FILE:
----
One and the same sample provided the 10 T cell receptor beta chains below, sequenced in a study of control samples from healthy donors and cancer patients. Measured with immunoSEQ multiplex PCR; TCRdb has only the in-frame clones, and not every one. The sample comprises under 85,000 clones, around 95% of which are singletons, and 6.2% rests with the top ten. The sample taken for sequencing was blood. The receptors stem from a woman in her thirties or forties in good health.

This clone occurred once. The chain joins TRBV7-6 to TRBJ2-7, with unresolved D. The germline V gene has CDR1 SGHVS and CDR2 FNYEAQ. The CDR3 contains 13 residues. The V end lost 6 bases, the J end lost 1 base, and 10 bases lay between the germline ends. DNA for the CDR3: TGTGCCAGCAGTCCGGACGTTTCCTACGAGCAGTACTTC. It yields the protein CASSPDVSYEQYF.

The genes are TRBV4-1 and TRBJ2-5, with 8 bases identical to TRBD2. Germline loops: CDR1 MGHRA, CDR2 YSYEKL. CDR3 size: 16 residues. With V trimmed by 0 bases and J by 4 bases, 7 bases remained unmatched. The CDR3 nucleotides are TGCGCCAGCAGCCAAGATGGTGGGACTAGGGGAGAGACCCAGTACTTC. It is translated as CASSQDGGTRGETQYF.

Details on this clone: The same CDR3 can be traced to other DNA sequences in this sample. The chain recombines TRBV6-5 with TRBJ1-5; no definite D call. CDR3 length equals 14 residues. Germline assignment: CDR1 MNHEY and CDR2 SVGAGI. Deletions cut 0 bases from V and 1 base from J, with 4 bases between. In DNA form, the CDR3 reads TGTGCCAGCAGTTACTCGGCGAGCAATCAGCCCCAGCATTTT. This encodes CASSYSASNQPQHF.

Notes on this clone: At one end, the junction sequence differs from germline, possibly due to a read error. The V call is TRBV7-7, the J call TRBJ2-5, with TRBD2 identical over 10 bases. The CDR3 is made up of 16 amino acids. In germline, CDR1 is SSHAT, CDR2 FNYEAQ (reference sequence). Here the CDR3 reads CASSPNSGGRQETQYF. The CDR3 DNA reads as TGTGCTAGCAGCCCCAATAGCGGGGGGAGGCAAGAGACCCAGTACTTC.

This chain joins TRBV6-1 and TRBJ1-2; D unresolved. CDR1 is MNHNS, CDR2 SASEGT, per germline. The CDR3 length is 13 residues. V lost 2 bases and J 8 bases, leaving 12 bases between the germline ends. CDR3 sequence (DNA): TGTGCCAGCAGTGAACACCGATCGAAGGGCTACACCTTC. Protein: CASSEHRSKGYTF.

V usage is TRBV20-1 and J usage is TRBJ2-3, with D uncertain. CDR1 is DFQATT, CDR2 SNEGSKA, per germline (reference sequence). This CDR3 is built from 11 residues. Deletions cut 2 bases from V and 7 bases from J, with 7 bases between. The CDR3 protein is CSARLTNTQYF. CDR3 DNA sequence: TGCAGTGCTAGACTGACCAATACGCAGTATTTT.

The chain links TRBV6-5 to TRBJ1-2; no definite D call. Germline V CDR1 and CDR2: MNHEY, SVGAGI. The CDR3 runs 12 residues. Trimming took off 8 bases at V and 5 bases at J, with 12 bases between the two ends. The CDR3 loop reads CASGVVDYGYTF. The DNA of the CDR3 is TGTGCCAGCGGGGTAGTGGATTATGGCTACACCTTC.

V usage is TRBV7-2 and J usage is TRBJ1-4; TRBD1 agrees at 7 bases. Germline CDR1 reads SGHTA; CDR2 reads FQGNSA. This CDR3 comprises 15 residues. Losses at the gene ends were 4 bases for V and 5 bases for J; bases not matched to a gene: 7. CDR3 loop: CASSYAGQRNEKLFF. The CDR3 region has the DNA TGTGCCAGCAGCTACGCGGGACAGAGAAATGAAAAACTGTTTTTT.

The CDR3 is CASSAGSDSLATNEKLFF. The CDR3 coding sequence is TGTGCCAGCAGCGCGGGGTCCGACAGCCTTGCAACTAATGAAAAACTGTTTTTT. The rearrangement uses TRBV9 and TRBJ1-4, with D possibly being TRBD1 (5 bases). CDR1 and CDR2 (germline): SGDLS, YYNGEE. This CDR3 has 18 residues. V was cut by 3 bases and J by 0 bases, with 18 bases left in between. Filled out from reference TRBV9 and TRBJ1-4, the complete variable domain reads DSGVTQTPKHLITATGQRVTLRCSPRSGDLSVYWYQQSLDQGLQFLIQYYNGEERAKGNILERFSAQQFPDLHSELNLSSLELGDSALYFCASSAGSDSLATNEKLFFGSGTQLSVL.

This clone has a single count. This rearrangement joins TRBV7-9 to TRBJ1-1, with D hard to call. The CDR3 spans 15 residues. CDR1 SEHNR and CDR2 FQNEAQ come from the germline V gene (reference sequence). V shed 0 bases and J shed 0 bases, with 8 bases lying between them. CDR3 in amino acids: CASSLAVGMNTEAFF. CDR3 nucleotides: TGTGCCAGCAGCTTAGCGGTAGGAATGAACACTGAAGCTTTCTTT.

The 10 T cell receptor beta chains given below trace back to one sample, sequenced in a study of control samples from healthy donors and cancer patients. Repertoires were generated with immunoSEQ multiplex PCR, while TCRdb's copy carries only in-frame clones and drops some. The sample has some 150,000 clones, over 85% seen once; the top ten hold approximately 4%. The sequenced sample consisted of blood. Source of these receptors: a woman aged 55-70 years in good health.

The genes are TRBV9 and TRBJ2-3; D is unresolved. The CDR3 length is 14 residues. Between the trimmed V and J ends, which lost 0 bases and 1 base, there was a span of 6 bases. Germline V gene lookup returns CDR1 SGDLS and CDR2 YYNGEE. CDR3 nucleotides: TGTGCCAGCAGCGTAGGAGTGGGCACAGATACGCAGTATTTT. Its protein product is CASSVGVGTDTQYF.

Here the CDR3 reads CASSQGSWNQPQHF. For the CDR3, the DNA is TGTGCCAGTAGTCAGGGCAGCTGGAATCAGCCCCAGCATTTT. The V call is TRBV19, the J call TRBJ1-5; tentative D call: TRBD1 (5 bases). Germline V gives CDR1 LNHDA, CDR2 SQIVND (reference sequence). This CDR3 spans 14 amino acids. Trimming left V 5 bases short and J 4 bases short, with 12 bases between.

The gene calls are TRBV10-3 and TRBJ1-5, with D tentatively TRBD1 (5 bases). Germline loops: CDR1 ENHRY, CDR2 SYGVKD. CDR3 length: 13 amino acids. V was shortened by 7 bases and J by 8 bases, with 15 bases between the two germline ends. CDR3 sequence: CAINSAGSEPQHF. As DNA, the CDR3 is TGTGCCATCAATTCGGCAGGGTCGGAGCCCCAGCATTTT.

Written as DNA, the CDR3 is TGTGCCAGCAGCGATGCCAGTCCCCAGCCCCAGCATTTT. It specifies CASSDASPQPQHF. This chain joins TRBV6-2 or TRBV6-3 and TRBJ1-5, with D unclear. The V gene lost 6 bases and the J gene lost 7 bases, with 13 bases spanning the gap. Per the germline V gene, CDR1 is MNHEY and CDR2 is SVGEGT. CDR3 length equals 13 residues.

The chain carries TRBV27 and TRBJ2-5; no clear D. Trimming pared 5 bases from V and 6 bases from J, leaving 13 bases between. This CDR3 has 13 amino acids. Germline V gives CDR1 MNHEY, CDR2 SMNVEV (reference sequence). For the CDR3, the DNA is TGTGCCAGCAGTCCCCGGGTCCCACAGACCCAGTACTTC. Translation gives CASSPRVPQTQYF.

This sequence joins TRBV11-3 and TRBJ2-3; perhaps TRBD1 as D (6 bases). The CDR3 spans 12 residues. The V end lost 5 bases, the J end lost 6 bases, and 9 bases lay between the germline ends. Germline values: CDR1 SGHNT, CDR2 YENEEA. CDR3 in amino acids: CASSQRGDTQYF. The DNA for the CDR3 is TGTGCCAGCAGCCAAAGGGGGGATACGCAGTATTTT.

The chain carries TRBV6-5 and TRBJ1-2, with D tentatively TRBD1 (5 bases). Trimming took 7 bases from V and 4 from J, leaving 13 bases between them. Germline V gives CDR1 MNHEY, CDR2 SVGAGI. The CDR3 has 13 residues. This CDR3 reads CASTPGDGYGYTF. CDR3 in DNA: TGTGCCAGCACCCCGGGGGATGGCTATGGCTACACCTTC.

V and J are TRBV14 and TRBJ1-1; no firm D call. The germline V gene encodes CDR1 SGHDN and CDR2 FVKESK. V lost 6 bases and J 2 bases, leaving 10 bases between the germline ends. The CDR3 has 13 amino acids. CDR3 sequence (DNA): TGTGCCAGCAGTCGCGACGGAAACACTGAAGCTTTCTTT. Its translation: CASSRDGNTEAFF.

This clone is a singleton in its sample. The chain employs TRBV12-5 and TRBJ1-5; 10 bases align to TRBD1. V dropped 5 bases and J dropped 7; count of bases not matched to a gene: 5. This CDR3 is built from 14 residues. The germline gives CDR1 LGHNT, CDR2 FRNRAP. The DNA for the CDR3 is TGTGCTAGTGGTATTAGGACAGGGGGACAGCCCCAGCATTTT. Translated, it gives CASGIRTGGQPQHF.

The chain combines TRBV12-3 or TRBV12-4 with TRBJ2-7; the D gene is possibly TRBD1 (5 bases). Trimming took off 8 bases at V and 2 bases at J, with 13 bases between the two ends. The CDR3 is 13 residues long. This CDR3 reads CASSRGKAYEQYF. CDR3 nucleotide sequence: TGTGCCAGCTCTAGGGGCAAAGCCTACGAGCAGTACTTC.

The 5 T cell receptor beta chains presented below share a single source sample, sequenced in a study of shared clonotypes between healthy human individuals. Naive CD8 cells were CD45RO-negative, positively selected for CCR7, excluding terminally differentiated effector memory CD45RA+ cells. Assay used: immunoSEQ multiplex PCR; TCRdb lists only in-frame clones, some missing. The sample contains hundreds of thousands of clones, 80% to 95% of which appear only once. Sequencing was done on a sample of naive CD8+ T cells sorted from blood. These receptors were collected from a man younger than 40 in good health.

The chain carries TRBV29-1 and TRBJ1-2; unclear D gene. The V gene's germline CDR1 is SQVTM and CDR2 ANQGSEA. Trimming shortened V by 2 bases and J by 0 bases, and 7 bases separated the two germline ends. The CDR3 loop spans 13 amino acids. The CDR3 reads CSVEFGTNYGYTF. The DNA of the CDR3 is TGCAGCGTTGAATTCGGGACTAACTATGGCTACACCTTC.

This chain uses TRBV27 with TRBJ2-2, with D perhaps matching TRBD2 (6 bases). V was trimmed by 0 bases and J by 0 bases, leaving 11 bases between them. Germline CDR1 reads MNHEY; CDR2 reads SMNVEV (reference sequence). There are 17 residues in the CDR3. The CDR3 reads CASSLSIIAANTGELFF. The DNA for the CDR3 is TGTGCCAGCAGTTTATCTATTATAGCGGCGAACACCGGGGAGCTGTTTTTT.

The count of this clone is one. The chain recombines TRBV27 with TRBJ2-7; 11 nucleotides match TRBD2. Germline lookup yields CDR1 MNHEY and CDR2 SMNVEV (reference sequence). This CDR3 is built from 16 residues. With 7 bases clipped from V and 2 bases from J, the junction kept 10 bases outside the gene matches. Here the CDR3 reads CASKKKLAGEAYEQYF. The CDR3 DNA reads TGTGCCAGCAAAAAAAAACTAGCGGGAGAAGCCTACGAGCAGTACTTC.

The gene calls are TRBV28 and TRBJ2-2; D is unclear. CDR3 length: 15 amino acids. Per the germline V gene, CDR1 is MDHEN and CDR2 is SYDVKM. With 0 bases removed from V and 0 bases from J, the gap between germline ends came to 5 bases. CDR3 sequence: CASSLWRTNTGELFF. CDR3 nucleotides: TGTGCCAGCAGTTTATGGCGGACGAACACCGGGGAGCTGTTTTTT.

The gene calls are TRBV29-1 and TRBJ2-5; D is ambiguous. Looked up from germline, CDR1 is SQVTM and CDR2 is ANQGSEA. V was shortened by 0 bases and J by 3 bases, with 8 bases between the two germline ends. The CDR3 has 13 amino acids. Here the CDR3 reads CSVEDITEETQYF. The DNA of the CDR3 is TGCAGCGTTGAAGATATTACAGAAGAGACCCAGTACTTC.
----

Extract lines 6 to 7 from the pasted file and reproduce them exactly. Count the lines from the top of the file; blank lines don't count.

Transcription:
This chain joins TRBV6-1 and TRBJ1-2; D unresolved. CDR1 is MNHNS, CDR2 SASEGT, per germline. The CDR3 length is 13 residues. V lost 2 bases and J 8 bases, leaving 12 bases between the germline ends. CDR3 sequence (DNA): TGTGCCAGCAGTGAACACCGATCGAAGGGCTACACCTTC. Protein: CASSEHRSKGYTF.

V usage is TRBV20-1 and J usage is TRBJ2-3, with D uncertain. CDR1 is DFQATT, CDR2 SNEGSKA, per germline (reference sequence). This CDR3 is built from 11 residues. Deletions cut 2 bases from V and 7 bases from J, with 7 bases between. The CDR3 protein is CSARLTNTQYF. CDR3 DNA sequence: TGCAGTGCTAGACTGACCAATACGCAGTATTTT.